The organisers of the Indian displays at London’s Great Exhibition of 1851 had a problem: they urgently required a taxidermy elephant. They needed the elephant as a frame on which to display a lavish Indian howdah (an elaborate carriage used as a platform for transportation and game hunting by the Indian and British elites), which had recently been presented to Queen Victoria by the Nawab of Moorshedabad in the Indian state of West Bengal. Fortunately, an old female specimen was eventually found close to home at the Saffron Walden Museum.
‘Historically, men translated the Odyssey. Here’s what happened when a woman took the job.’ So begins one of many recent articles on Emily Wilson’s new translation of Homer’s Odyssey, the first in English published by a woman. In the wake of Wilson’s groundbreaking translation, there has been much buzz about how women have been making the Greek and Roman classics their own in recent years. This scholarly and creative outburst includes translations by Susanna Braund, Diane Arnson Svarlien and Sarah Ruden, as well as Margaret Atwood’s Penelopiad (2005) and Ursula K. Le Guin’s Lavinia (2008), adaptations of Homer and Virgil centred around feminine protagonists and perspectives. These works are part of a rich tradition of reworkings of the classics by women, which includes Hélisenne de Crenne’s translation of Virgil’s Aeneid.
In the 16th century, Marguerite Briet translated the first four books (out of 12) of the Aeneid into French prose under her pseudonym, Hélisenne de Crenne.
Much has been written about the life and work of the American novelist Philip Roth since his death on 22 May. Like many great artists (Shakespeare, Beethoven, Rembrandt), he had a vigorous, uncompromising ‘late’ period, during which his writing took on an unmistakable style and inimitable humour that was often excruciatingly funny. Yet there is a side to Roth that has been somewhat neglected by the obituarists.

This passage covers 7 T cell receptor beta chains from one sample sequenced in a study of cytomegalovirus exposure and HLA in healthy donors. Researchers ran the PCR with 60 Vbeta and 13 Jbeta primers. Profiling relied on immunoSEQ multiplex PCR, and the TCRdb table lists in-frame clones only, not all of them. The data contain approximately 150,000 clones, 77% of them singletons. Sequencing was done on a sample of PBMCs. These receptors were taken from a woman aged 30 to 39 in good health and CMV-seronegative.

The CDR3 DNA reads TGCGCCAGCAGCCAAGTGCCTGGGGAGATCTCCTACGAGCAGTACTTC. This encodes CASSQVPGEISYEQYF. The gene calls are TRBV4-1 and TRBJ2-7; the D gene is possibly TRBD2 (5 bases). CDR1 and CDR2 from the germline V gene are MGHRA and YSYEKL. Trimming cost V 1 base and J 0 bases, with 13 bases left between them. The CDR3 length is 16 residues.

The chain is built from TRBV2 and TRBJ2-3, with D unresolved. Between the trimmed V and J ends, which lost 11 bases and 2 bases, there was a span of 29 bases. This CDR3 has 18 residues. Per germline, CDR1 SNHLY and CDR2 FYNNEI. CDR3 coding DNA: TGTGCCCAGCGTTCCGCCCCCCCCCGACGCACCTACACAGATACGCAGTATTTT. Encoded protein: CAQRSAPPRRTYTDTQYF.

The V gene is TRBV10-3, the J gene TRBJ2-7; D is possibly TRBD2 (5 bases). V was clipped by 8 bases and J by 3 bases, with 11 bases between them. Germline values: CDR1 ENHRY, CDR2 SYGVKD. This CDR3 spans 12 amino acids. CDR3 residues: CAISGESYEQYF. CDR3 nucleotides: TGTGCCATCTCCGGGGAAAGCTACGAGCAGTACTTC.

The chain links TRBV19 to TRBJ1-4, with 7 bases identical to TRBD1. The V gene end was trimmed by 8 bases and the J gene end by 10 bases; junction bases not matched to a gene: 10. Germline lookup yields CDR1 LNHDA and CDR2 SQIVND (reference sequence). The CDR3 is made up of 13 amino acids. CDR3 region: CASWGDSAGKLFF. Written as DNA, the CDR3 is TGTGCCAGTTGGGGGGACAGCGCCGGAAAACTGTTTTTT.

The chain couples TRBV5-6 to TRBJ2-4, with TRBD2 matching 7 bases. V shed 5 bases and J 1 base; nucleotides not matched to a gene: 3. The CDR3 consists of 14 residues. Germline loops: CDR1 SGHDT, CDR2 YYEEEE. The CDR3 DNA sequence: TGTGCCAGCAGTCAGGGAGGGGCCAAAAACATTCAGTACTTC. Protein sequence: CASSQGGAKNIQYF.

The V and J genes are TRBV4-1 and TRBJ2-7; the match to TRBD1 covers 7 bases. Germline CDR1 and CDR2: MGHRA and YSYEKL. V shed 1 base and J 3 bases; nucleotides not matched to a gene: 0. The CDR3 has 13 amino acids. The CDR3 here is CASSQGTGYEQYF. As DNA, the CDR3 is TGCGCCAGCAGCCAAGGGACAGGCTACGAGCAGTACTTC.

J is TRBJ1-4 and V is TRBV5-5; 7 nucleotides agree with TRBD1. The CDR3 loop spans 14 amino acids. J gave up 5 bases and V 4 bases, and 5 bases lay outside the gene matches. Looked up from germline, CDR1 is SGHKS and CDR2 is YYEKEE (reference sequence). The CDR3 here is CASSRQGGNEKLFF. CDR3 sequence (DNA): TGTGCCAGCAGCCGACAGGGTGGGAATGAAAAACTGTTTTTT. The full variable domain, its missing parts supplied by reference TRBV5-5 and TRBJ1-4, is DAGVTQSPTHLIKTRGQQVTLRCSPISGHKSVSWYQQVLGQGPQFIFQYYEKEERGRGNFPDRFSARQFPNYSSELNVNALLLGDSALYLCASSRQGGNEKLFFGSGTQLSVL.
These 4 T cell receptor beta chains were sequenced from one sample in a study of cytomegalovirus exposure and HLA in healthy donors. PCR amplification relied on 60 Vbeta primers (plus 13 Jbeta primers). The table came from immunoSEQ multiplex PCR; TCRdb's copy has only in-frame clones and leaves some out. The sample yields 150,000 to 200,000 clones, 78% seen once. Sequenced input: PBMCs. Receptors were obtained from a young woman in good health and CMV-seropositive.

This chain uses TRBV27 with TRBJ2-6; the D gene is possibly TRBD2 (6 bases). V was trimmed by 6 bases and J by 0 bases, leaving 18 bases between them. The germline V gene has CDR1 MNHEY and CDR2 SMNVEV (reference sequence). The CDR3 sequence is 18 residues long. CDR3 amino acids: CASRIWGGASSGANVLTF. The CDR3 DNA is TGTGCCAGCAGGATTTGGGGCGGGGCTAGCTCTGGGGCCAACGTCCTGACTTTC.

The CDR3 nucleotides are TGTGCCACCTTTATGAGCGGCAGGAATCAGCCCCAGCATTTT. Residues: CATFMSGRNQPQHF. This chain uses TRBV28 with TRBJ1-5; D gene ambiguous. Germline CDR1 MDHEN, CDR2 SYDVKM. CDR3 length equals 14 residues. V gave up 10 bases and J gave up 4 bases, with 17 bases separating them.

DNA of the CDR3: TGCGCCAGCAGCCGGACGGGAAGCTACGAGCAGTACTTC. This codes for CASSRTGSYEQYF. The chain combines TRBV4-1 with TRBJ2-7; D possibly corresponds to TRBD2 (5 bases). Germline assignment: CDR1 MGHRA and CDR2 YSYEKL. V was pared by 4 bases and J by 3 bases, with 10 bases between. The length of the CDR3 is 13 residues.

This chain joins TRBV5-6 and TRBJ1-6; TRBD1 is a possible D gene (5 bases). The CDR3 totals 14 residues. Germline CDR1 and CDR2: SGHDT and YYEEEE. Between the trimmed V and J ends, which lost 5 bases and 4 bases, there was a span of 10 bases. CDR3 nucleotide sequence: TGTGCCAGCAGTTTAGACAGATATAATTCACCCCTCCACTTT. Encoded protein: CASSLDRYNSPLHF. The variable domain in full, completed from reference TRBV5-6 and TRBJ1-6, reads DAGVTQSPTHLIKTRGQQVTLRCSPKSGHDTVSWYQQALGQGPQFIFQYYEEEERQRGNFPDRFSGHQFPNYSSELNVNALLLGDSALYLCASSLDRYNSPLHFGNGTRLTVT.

During the mid-1970s, when both the Soviet Union and the Berlin Wall seemed immovable fixtures in our lives, Roth became editor of an ambitious publishing project, ‘Writers from the Other Europe’. Published in the UK by Penguin, the series began with the Polish author Tadeusz Borowski’s This Way for the Gas, Ladies and Gentleman. A collection of stories from a survivor of the Nazi concentration camps, it set a familiar theme for the series: of atrocious crimes becoming an unremarkable part of a daily routine.
Since they were first ‘acquired’ in 1816, Britain has never seriously considered returning the sculptures collectively known as the ‘Elgin Marbles’ to their place of origin. Successive governments have argued that they are better preserved and more accessible in the British Museum, their current home; that their return would constitute a precedent to be regretted later; or, especially in the past, that the Greeks were unable to preserve their heritage and that Athens offered less security than the capital of a more stable power.
Whether they were being feared, marvelled at or tirelessly debated by theologians, monsters were real and present to the Anglo-Saxon mind. Nowhere can this be better seen than in the Nowell Codex (c.1000), a manuscript whose texts have been shown by Professor Andy Orchard to have been brought together because of the monsters they shared.
The battle of Rorke’s Drift was refought this year when a London Underground employee wrote an account of the siege on Dollis Hill Tube station’s notice board to mark its 139th anniversary. Within hours, however, the message had been erased with apologies following complaints that it was celebrating colonialism – a decision which was itself condemned in some media outlets as ‘rewriting history’. It was a brief controversy, but a resonant one for considering how Britain remembers and forgets its Empire and how these memories are shaped by an inheritance of imperial narratives and images. Thanks to the 1964 film Zulu, Rorke’s Drift has become in the modern imagination the prototypical Victorian colonial battle. Brief, heroic and apparently uncomplicated, it stands as a memorial proxy for a wider, more complex and troubling imperial history – and this has a longer tradition than we might think.